A veritable powerhouse in the nuclear power industry before the incident, Japan now has only one of its 54 reactors running, after another was closed down today. Its reactors are being idled in order to undergo safety check-ups, and general maintenance.

Geopolitics Informs Gaza's Energy Crisis (James S.)

The political wing of the Hamas militant outfit took control of Gaza from the Palestinian Authority (headquartered in the Wes Bank), led by President Mahmoud Abbas, in 2007. With that development, Israel and Egypt (under Mubarak) sought to minimize Hamas control by imposing a border blockade. This relationship, however, has been in flux since Mubarak’s ouster. This is the root of the energy crisis.

Article suggestions for the Daily Digest can be sent to dd@PeakProsperity.com. All suggestions are filtered by the Daily Digest team and preference is given to those that are in alignment with the message of the Crash Course and the "3 Es."

17 Comments

saxplayer00o1's picture
saxplayer00o1
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cmartenson's picture
cmartenson
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China Hoarding?

It is interesting that the BBC article on countries hoarding oil merely makes mention of China adding "nearly 500 thousand barrels a day to its stockpiles" ... and that is somehow hoarding?

When the US adds to its strategic stockpiles is that hoarding too?

To me 'hoarding' is a special act that occurs in the midst of a crisis of scarcity.  Adding to buffers while supplies are plentiful is called 'being responsible and prudent.'  The same logic applies whether it is a country adding oil to its strategic reserves of an individual adding to their stores of food.

phecksel's picture
phecksel
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Read the Detroit Financial

Read the Detroit Financial crisis link...

Quote:
"This is white on black crime," community activist and Minister Malik Shabazz said from a microphone during public comment. "This is white supremacy. Before you can take over our city, we will burn it down."

WRT saving the economy link, are we seriously to the point of screaming from the mountain top, all is good, nothing to see here?  Did I mis read that?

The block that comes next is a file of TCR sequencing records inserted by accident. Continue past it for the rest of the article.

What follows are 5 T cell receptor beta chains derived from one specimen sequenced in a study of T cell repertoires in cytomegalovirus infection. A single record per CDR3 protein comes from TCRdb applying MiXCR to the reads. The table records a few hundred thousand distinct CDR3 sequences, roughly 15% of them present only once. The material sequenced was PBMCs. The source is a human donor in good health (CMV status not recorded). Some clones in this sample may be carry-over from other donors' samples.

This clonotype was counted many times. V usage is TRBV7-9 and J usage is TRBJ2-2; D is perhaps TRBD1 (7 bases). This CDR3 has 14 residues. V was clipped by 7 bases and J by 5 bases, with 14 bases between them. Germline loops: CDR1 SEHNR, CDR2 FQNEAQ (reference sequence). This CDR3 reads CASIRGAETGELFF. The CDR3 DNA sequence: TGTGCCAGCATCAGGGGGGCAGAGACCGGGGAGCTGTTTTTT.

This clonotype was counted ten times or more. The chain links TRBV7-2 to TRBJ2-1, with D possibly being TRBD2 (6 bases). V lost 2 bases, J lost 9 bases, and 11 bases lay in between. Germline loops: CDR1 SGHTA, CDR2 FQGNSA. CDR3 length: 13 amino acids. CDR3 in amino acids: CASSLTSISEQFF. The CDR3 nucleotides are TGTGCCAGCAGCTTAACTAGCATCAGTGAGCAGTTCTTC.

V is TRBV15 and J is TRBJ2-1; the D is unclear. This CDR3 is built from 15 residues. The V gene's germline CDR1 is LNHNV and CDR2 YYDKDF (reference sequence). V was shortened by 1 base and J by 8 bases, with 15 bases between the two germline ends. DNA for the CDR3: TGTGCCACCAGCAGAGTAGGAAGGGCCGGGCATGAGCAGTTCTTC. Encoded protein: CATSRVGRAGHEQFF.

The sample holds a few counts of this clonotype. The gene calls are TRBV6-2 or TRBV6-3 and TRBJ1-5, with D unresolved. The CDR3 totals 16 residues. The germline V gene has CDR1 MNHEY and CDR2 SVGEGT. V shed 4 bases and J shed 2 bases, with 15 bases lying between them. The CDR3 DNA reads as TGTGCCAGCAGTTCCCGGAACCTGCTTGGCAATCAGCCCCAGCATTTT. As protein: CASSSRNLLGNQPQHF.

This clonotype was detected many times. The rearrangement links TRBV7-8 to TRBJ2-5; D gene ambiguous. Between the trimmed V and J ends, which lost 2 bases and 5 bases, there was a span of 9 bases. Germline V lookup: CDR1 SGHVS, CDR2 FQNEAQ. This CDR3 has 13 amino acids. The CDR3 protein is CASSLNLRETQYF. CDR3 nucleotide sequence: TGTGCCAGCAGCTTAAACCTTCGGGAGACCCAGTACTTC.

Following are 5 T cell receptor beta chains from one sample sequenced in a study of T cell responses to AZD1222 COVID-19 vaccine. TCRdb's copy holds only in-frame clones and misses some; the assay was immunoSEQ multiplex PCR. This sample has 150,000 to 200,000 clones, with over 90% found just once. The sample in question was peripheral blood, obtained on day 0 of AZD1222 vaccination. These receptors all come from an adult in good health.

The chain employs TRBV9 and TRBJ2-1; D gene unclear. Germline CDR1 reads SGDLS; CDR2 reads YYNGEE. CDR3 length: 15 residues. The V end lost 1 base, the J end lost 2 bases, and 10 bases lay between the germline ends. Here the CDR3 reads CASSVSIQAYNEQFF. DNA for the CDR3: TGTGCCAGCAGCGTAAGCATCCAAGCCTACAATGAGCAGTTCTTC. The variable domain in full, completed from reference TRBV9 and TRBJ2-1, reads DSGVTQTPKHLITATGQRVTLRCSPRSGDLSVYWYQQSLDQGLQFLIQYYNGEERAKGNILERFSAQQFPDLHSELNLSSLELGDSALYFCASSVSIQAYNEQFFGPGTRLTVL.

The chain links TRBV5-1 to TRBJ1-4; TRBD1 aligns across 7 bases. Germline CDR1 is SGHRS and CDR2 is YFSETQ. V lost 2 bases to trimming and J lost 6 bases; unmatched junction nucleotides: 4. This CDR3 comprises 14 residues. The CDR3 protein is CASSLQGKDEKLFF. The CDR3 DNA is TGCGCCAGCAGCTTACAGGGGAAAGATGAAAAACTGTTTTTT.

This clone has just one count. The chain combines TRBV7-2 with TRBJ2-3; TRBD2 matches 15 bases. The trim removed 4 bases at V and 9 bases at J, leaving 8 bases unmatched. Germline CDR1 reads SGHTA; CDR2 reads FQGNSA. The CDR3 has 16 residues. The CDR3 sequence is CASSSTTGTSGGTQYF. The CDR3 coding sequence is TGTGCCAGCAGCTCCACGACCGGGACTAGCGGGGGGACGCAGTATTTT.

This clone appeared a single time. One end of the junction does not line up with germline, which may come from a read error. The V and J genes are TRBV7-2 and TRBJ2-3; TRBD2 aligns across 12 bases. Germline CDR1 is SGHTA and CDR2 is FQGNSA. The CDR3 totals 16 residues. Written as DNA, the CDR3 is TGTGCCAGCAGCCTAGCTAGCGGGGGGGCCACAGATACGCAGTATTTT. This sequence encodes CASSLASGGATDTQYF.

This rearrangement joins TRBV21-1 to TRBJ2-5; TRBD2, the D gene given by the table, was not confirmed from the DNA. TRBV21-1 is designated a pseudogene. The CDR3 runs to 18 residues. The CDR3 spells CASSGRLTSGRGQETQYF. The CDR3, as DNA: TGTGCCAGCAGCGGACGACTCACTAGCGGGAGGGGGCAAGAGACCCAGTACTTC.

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shudock
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Jim Sinclair

http://kingworldnews.com/kingworldnews/Broadcast/Entries/2012/3/27_Jim_S...

Along with his previous interviews listed to the right...

I found Currency Wars interesting reading recently as well.

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MarkM
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From "More municipalities to bet on bonds to cover pensions"

":The city is credited with issuing the first pension obligation bonds in the 1980s. Another set of pension bonds the city issued in 1997 have lost Oakland $245 million, according to the city auditor. Those losses have helped push the city administration to propose more than $200 million of new pension bonds in the coming months."

Read that a couple of times and realize the level of fiscal insanity in all levels of government these days. Doubling down typically ends in tears.

Read more here: http://www.bellinghamherald.com/2012/03/27/2455519/more-municipalities-bet-on-bonds.html#storylink=cpy
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saxplayer00o1
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The Big, Bad National Debt: Who is Afraid?

It really doesn't get much worse than this one. Pad the walls before reading or risk a major concussion:
 

The Big, Bad National Debt: Who is Afraid?

Doug's picture
Doug
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Robert Fitzwilson

There is an interesting interview on King World News:

http://kingworldnews.com/kingworldnews/KWN_DailyWeb/Entries/2012/3/27_Countries_Swapping_Billions_%26_Transferring_Oil_Ahead_of_War.html

Quote:
“Another development that’s been happening in recent days is swaps are being made.  China and Australia just recently completed a $31 billion swap of their currencies.  To me that’s tantamount to barter.  These countries have essentially pre-positioned their currencies, probably because they are worried about being cutoff from international transfers.”